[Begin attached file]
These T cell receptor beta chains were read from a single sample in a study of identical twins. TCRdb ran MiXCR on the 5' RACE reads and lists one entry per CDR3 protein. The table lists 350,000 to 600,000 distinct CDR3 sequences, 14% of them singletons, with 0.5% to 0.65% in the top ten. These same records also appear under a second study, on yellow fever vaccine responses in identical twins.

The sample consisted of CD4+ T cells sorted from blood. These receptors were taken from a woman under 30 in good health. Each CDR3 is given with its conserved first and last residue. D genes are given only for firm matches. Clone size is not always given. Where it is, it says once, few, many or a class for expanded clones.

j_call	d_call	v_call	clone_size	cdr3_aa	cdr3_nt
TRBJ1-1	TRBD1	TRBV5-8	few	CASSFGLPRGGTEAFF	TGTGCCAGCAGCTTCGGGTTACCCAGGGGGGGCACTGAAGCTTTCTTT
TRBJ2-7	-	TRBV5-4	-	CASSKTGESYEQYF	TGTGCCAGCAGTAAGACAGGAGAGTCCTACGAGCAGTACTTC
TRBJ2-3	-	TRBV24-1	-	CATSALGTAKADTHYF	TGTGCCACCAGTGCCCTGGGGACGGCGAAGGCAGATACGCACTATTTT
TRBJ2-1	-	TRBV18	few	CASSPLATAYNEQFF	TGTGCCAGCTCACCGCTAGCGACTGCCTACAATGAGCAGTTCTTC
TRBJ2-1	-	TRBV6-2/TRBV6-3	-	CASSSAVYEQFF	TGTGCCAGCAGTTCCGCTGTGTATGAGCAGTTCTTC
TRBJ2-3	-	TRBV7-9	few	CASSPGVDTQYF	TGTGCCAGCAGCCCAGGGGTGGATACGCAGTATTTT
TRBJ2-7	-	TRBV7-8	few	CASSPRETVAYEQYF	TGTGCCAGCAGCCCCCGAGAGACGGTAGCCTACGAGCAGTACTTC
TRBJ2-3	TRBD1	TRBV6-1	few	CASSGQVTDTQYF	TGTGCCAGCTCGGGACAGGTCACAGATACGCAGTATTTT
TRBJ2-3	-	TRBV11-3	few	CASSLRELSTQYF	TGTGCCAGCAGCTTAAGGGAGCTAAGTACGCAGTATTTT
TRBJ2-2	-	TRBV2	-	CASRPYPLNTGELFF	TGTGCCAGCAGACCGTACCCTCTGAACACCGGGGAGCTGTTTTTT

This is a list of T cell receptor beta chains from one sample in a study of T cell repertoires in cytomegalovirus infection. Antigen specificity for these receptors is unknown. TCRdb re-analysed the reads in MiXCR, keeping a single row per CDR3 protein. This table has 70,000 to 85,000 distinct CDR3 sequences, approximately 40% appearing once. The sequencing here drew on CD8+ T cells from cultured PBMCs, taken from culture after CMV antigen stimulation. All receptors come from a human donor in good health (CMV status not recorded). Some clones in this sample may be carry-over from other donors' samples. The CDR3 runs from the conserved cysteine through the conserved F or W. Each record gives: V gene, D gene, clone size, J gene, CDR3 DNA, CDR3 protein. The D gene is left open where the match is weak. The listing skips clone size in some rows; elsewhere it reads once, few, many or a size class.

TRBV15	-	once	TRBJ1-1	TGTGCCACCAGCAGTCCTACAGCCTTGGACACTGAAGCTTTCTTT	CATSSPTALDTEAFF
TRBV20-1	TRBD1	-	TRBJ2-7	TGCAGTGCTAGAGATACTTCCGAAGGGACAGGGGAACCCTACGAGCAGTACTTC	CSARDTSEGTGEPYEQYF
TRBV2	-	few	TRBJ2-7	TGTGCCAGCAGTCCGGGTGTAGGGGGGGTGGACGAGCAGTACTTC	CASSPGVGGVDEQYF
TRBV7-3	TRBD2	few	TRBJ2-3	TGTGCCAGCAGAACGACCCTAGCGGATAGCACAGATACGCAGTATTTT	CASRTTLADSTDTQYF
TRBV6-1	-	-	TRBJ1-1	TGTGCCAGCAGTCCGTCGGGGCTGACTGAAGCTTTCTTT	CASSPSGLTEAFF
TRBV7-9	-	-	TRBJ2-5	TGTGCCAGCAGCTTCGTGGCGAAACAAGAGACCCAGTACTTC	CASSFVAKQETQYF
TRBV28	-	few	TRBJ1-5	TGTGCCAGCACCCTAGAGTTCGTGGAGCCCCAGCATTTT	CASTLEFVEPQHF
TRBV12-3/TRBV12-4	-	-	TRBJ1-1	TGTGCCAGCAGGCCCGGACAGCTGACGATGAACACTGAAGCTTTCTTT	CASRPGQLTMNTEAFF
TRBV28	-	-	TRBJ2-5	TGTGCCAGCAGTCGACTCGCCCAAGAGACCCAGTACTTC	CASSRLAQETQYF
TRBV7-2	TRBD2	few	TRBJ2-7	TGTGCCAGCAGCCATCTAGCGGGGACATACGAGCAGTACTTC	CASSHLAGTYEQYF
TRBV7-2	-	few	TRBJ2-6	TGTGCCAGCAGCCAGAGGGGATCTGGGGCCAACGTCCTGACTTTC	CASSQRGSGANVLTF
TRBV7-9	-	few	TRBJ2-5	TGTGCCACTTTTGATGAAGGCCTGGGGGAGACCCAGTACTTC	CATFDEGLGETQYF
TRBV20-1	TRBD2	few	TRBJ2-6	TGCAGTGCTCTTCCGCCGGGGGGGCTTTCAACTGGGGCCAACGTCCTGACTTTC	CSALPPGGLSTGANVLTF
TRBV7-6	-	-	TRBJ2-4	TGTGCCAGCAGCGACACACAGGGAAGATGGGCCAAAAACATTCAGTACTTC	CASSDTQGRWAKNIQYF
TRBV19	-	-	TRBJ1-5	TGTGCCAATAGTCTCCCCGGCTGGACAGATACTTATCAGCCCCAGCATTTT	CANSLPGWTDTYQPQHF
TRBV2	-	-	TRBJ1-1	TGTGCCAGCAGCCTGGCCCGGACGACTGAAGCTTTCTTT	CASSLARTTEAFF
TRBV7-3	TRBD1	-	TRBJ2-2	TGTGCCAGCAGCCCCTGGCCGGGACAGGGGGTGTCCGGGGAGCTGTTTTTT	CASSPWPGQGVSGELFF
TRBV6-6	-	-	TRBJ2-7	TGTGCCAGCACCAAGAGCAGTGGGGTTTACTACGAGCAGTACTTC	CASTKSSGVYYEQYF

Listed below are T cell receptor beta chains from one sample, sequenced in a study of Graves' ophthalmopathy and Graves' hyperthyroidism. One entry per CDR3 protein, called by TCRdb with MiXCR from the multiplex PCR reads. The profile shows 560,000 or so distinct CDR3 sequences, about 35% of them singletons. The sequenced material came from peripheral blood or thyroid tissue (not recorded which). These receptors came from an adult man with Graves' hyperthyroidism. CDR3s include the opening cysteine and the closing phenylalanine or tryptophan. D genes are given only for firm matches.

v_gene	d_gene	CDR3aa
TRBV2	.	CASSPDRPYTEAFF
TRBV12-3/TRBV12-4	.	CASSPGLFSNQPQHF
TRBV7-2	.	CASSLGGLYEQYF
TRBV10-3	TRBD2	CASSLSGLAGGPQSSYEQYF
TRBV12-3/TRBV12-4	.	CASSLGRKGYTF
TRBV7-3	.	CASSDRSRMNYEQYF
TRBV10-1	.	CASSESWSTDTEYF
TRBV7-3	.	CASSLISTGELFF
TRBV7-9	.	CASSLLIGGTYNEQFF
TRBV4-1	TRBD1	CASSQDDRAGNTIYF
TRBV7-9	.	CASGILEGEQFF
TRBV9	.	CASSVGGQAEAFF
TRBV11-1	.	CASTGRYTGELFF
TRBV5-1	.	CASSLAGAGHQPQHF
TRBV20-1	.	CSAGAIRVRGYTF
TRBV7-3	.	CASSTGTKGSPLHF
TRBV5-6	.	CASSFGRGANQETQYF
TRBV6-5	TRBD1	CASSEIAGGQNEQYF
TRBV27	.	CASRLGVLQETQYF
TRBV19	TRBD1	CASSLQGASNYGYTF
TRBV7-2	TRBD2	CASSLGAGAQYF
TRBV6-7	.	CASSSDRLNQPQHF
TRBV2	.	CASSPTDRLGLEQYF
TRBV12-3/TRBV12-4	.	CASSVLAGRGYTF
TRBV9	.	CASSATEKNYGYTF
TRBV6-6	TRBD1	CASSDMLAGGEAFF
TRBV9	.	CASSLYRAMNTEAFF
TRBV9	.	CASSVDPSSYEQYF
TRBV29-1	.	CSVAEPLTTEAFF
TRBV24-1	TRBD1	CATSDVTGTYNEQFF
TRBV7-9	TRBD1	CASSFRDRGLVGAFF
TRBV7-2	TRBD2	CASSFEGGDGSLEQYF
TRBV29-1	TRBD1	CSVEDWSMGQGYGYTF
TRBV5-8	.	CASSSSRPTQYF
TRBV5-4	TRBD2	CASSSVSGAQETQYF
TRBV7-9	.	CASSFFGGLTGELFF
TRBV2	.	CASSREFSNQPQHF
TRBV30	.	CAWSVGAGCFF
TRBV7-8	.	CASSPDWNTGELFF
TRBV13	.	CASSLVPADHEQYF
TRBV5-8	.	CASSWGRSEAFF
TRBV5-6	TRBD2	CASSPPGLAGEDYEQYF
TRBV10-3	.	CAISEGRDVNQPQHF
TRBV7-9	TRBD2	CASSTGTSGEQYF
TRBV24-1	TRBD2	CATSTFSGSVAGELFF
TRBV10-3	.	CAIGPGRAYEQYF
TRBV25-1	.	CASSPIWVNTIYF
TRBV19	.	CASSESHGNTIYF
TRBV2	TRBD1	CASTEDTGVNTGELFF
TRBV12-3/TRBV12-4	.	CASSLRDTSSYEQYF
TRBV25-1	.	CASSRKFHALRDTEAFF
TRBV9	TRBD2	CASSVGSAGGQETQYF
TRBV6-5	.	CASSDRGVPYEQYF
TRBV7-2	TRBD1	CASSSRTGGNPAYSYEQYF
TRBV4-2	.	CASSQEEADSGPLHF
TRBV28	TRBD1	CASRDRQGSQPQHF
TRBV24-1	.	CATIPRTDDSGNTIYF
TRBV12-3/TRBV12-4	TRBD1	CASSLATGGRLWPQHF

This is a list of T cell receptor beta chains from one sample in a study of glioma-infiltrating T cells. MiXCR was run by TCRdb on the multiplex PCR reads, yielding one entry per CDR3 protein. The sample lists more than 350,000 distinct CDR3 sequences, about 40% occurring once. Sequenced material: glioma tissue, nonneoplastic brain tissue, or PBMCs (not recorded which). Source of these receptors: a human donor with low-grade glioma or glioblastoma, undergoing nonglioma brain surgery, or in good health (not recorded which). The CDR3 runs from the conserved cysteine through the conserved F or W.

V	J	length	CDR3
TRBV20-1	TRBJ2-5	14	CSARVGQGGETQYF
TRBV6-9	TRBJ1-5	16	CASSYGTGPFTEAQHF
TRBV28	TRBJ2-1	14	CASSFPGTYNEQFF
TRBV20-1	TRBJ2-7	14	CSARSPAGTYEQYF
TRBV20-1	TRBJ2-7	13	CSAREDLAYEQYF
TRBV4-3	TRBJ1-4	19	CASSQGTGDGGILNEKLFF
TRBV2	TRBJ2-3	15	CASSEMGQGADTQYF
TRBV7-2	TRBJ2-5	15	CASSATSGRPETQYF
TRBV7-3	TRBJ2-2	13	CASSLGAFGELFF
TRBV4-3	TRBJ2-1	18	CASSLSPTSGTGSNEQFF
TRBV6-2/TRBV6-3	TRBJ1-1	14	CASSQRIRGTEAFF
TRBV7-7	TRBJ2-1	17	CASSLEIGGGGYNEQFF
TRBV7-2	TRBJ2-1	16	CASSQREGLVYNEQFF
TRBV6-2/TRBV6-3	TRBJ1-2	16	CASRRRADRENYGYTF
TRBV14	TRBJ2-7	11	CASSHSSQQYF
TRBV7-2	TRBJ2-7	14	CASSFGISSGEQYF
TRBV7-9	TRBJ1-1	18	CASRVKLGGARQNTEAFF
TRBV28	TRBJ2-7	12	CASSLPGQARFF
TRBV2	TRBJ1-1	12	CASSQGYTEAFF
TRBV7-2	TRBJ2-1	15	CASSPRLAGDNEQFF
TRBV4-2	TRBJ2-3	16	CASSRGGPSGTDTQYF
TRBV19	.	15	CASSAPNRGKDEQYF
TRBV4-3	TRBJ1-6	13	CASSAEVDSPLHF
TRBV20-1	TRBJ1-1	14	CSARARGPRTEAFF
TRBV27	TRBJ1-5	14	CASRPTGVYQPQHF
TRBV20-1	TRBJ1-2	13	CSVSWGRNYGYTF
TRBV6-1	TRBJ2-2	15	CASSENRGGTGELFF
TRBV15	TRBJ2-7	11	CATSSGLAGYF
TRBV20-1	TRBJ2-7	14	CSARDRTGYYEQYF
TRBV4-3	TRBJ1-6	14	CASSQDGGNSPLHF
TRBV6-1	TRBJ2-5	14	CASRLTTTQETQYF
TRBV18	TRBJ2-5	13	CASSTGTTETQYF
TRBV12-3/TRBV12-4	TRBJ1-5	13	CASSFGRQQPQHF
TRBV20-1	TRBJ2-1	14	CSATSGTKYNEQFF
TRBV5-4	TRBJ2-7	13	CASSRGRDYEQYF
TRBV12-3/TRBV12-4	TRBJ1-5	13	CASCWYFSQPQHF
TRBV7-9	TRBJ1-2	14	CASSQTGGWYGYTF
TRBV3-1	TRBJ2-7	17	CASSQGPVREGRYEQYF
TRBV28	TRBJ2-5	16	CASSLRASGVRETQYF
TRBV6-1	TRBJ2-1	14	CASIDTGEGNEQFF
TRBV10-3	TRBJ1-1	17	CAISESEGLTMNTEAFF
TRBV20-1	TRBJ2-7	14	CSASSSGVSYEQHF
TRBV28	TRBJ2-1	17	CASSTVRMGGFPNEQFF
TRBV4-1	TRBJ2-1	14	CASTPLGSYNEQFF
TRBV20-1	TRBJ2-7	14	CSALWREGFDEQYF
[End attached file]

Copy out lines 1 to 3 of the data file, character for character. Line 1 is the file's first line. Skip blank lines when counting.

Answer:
These T cell receptor beta chains were read from a single sample in a study of identical twins. TCRdb ran MiXCR on the 5' RACE reads and lists one entry per CDR3 protein. The table lists 350,000 to 600,000 distinct CDR3 sequences, 14% of them singletons, with 0.5% to 0.65% in the top ten. These same records also appear under a second study, on yellow fever vaccine responses in identical twins.

The sample consisted of CD4+ T cells sorted from blood. These receptors were taken from a woman under 30 in good health. Each CDR3 is given with its conserved first and last residue. D genes are given only for firm matches. Clone size is not always given. Where it is, it says once, few, many or a class for expanded clones.

j_call	d_call	v_call	clone_size	cdr3_aa	cdr3_nt